I tried out a little heating experiment yesterday. The heating came on about 7.30ish but I switched it off at 10 o’clock, making sure the whole house got a good warming, and then put a fleece on while I worked to see if that make a difference. Luckily it’s been so mild that I’ve been able to get away without having the heating on as much really. Although doing a sedentary job – ie. sitting at a computer – means you get colder quicker because you’re not moving around – not unlike being a pensioner who can’t get about the way they used to, I suppose. Maybe it would be a good idea to get up every so often and run up and down to get warm!
The radiator in my office needs fixing and it’s cold in there, so I’ve been sitting in the lounge instead. Round about lunchtime I started feeling a bit chilly, even with DJ’s fleece and a few cups of tea inside me, so I put the gas fire on for a bit. I don’t tend to use it much because in the evenings, if it’s cold, we have the heating on instead, so I’d forgotten just how much heat it kicks out. After five minutes I had to turn it off as I was boiling.
In the afternoon I rang up Age Concern to get some more information on pensioner issues and spoke to a very helpful lady there called Emma. She told me that being too money conscious about heating bills isn’t necessarily the best approach at all when you’re elderly. According to some research the charity did last year, there were 22,300 cold weather related deaths in the winter of 2006/7among pensioners. Fuel bills have gone up by a whopping 60 per cent over the past four years and – as Snaggletooth pointed out in a comment just the other day – because of this many pensioners are too concerned about making ends meet to put the heating on. But not keeping warm enough can put elderly people at risk of developing cold-related illnesses, like pneumonia.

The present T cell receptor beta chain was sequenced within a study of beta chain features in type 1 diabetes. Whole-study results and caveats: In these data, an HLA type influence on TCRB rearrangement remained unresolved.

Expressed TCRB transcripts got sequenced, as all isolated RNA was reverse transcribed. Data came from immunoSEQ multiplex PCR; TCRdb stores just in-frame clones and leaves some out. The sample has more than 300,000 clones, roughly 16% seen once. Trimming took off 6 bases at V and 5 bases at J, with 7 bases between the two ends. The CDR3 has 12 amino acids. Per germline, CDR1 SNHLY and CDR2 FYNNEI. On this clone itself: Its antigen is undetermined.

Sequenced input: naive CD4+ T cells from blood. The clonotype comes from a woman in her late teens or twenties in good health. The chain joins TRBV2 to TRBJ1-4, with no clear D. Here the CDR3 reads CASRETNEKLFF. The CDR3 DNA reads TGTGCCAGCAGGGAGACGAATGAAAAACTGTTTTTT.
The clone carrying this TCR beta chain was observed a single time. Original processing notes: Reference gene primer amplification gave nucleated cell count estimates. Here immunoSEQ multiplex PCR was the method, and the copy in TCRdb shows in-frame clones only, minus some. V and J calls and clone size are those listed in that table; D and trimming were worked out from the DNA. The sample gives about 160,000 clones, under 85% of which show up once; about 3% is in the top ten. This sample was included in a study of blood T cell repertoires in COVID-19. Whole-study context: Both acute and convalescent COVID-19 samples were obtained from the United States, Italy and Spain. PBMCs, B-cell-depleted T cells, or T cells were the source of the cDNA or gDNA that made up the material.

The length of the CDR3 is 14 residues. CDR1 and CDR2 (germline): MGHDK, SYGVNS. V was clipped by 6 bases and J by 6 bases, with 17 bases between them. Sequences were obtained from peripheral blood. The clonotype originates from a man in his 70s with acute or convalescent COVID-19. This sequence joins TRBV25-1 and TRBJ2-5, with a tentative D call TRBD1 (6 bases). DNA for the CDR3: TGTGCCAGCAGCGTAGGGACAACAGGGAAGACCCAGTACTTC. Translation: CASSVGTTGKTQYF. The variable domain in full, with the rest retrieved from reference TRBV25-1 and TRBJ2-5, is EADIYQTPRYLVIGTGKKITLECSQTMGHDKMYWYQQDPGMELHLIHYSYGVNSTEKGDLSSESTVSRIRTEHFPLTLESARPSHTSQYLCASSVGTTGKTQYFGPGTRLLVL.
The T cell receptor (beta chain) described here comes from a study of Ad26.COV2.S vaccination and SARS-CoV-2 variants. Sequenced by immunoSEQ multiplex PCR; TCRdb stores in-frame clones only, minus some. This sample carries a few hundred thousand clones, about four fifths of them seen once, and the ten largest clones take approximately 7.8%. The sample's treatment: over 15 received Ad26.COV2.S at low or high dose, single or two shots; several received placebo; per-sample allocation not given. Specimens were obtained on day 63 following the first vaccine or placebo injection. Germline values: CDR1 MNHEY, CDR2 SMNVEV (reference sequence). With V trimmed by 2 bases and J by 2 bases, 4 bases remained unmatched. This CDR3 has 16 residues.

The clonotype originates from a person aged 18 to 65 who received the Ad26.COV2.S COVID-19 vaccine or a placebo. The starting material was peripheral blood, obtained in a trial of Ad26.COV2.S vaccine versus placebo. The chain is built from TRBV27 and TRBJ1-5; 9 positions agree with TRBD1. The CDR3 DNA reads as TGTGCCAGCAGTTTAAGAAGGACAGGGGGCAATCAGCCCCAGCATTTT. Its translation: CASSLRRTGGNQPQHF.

Worryingly, Emma also told me that an awful lot of pensioners are actually making their budgets unnecessarily tight by not claiming benefits they’re entitled to, like the pension credit, money to cover council tax payments, carers’ and attendance allowances. Apparently, some don’t like the idea of taking handouts, while others simply find the whole system too complicated and need help filling out the forms – which is something Age Concern can help people with. The charity is running a campaign called Your Rights, aimed at helping pensioners with advice on claiming credits and getting help with heating bills. There is also help available with heating improvements and insulation which they may be able to claim.
I’m visiting one of the charity’s lunch clubs next week to find out what real pensioners spend their time getting up to and how they manage their budgets. They tell me the lunch costs £2.50 so the budget should stand it!
On the bright side, I’ve managed not to spend any money at all on Wednesday and Thursday – although my neighbour did point out that was because I’d barely been out of the house!
Have a good weekend. Piper xxx